More foreigners are doing business with Japan than ever before. Whether this is interaction with Japanese clients, working directly for a Japanese company, or working as an assistant language teacher in Japan, more and more people are getting involved with Japan. So language is becoming more and more important.
You might not need to learn Japanese for work, but if you’re interacting with Japanese people it’s a good opportunity to learn if you want to. I think wanting to makes a huge impact to studying because it can be something enjoyable, a hobby if you will, rather than a chore.
Many resources for learning business Japanese are written for beginners while assuming you’re also at an advanced level. In other words they will come with phrases written in romaji (the roman alphabet), while also giving you long complicated phrases and conversations to learn. That isn’t useful for beginners no matter what your age or experience is.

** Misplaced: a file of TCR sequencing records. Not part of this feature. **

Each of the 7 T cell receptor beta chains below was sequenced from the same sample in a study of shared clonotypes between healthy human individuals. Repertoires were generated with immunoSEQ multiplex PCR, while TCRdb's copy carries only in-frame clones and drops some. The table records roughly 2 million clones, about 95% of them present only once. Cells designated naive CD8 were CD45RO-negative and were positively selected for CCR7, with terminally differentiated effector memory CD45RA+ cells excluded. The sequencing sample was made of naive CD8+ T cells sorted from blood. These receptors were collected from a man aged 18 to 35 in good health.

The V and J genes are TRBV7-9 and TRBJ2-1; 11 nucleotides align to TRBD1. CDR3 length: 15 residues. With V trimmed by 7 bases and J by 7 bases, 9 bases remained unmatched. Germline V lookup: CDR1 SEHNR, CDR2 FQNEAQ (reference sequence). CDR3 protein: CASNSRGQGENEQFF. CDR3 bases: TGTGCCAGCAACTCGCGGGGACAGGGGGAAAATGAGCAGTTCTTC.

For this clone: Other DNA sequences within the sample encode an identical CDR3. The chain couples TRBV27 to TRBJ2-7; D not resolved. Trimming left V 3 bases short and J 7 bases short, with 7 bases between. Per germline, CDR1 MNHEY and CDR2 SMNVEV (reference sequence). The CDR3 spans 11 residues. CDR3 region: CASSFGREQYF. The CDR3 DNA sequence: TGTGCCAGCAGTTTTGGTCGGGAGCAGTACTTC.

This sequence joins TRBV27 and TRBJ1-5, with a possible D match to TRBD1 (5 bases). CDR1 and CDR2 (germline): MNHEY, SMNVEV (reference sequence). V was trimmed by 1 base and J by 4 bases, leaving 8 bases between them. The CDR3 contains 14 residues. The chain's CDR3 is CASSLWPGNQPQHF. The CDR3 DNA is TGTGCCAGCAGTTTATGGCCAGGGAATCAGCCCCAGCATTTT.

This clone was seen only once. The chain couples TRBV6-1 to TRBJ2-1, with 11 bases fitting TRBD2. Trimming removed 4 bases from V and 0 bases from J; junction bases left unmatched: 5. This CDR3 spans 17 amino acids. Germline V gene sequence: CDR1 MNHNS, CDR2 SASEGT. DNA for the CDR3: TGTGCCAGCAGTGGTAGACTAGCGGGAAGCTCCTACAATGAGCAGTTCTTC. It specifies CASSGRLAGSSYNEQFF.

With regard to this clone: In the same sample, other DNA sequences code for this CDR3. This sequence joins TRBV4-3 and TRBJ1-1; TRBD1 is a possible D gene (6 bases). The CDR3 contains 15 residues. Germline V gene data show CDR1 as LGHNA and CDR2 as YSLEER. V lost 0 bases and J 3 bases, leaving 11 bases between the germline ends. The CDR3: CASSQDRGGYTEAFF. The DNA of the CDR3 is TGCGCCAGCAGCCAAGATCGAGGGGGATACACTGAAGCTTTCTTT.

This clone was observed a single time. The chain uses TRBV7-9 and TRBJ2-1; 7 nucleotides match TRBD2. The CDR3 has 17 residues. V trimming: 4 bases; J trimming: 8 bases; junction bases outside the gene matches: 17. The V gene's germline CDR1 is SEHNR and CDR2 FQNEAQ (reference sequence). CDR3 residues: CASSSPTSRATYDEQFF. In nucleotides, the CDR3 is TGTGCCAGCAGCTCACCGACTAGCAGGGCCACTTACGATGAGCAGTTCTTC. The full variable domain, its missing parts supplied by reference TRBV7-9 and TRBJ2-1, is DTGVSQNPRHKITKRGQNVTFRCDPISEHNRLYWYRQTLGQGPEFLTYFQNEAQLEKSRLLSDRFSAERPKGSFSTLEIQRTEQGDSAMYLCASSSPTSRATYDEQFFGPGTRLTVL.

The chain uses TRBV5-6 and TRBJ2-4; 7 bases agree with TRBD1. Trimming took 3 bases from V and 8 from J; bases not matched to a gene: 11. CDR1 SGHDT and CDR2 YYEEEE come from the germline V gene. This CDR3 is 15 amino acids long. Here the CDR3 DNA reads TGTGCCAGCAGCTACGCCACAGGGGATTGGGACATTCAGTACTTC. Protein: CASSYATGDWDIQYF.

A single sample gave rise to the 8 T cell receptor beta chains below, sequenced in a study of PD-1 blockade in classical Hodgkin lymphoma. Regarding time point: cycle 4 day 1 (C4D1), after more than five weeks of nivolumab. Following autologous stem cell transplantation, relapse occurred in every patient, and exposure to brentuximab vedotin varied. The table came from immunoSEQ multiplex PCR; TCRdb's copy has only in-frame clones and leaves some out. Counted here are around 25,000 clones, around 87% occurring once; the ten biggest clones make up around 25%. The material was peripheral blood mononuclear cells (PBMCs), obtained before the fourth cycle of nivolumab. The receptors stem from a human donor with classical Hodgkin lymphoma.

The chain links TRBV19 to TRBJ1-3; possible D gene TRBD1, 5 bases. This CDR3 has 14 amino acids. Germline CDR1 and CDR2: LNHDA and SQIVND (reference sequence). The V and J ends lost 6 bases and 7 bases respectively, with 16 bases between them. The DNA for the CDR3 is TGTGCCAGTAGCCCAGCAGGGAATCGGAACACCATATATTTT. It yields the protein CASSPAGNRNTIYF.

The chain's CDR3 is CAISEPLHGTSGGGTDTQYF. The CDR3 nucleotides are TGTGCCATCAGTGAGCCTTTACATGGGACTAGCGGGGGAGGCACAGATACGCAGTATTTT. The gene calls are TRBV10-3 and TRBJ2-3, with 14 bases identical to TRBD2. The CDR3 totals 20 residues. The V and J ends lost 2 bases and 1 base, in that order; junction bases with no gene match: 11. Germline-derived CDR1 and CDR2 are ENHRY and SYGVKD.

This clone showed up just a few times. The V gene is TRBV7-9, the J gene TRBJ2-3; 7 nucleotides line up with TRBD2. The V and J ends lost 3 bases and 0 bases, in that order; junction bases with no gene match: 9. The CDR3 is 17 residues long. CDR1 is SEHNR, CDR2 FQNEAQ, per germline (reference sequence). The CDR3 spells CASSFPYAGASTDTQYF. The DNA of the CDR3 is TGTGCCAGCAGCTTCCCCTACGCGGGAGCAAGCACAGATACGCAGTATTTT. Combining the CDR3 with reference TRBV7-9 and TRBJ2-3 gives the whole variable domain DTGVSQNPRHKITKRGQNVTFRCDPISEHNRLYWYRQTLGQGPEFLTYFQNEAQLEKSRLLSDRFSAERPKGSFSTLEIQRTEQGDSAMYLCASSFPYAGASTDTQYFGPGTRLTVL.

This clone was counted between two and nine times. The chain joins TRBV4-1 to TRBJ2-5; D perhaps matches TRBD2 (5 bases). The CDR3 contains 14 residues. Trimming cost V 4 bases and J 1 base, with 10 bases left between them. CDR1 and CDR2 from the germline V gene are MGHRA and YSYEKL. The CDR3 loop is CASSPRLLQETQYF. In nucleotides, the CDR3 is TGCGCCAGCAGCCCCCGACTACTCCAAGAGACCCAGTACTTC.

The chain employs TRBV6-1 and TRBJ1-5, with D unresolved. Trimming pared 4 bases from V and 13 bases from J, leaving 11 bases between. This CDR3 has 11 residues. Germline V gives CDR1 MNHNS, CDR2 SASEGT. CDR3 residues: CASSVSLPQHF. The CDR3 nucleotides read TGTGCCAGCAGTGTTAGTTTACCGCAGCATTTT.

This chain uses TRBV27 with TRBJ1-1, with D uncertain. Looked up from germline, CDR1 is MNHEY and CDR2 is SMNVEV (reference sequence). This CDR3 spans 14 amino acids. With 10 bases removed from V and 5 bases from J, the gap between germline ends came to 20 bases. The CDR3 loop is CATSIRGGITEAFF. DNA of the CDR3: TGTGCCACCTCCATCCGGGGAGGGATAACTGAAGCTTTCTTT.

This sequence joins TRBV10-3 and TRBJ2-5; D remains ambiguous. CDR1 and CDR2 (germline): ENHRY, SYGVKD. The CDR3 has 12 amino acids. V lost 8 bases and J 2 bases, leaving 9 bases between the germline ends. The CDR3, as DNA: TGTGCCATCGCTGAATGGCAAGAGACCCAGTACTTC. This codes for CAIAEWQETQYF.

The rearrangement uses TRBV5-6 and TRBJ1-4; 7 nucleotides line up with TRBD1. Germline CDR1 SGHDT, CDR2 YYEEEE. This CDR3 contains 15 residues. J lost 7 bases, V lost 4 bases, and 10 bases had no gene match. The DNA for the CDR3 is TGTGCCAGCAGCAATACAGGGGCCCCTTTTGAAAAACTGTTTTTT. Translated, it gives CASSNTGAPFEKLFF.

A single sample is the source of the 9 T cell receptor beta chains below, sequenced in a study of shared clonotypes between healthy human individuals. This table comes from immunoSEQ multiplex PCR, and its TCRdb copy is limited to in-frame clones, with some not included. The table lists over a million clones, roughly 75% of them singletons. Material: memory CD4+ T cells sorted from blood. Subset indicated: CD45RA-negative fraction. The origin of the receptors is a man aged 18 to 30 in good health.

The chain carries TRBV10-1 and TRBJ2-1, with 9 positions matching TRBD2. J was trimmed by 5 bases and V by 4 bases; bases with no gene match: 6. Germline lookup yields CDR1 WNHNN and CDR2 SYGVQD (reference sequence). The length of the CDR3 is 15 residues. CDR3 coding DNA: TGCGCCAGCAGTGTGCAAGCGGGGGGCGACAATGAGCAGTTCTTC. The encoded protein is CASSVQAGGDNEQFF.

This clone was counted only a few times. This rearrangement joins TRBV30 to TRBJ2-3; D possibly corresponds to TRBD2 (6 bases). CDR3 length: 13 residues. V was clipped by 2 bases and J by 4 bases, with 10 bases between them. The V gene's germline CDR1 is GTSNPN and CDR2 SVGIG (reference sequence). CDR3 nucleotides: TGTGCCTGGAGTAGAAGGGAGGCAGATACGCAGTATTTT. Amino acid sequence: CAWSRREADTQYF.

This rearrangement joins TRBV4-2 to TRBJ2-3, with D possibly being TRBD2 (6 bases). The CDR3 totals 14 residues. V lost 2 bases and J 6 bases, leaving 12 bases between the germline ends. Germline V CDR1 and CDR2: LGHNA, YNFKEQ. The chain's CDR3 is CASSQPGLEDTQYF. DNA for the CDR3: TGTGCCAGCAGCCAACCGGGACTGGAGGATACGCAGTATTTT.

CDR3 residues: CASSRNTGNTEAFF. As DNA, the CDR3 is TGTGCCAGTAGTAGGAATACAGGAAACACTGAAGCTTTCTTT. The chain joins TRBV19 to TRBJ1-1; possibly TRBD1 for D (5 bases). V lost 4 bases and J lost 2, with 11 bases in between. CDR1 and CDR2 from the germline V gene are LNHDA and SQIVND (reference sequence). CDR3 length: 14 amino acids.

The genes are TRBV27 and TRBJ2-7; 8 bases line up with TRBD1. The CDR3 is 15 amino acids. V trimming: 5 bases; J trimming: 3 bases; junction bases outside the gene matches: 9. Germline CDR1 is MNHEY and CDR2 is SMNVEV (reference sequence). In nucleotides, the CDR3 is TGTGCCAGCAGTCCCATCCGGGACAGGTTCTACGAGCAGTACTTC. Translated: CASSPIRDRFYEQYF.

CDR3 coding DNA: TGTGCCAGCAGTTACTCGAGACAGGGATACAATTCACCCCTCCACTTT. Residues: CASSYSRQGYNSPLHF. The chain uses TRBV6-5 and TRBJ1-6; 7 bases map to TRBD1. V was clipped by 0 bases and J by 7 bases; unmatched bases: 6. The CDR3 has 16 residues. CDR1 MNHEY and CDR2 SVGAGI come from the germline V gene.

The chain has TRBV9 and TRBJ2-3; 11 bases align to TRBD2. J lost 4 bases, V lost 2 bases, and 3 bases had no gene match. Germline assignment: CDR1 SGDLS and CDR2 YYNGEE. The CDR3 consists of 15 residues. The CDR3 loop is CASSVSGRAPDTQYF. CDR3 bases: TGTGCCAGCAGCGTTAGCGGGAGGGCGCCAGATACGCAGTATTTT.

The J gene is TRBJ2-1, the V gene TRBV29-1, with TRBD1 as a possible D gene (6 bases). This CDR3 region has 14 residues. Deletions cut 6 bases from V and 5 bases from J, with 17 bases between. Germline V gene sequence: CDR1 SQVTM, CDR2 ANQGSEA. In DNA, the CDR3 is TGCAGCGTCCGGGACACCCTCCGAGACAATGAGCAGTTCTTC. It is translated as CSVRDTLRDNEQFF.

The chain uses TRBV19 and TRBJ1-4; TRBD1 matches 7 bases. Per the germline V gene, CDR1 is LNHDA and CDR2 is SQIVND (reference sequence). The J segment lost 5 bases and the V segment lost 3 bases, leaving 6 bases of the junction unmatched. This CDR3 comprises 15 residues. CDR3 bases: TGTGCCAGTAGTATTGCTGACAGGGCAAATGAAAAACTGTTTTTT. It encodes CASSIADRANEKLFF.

This article I’m dividing into two because there is just so much to touch upon! This first one is for professionals wanting to learn business Japanese as beginners, for those who know nothing or very little about the Japanese language.
As time is money and you’re learning business Japanese for the purpose of improving your work, it’s important to focus your study to meet your goals. Which could be both or one of the following:
- Learn the basics
- Focus on reading and typing Japanese
- Focus on speaking and understanding spoken Japanese
Learn the Basics
I touched upon this in the previous post but as a beginner it is imperative that you have a good foundation in the basics. This means hiragana and katakana, and basic grammar and vocabulary.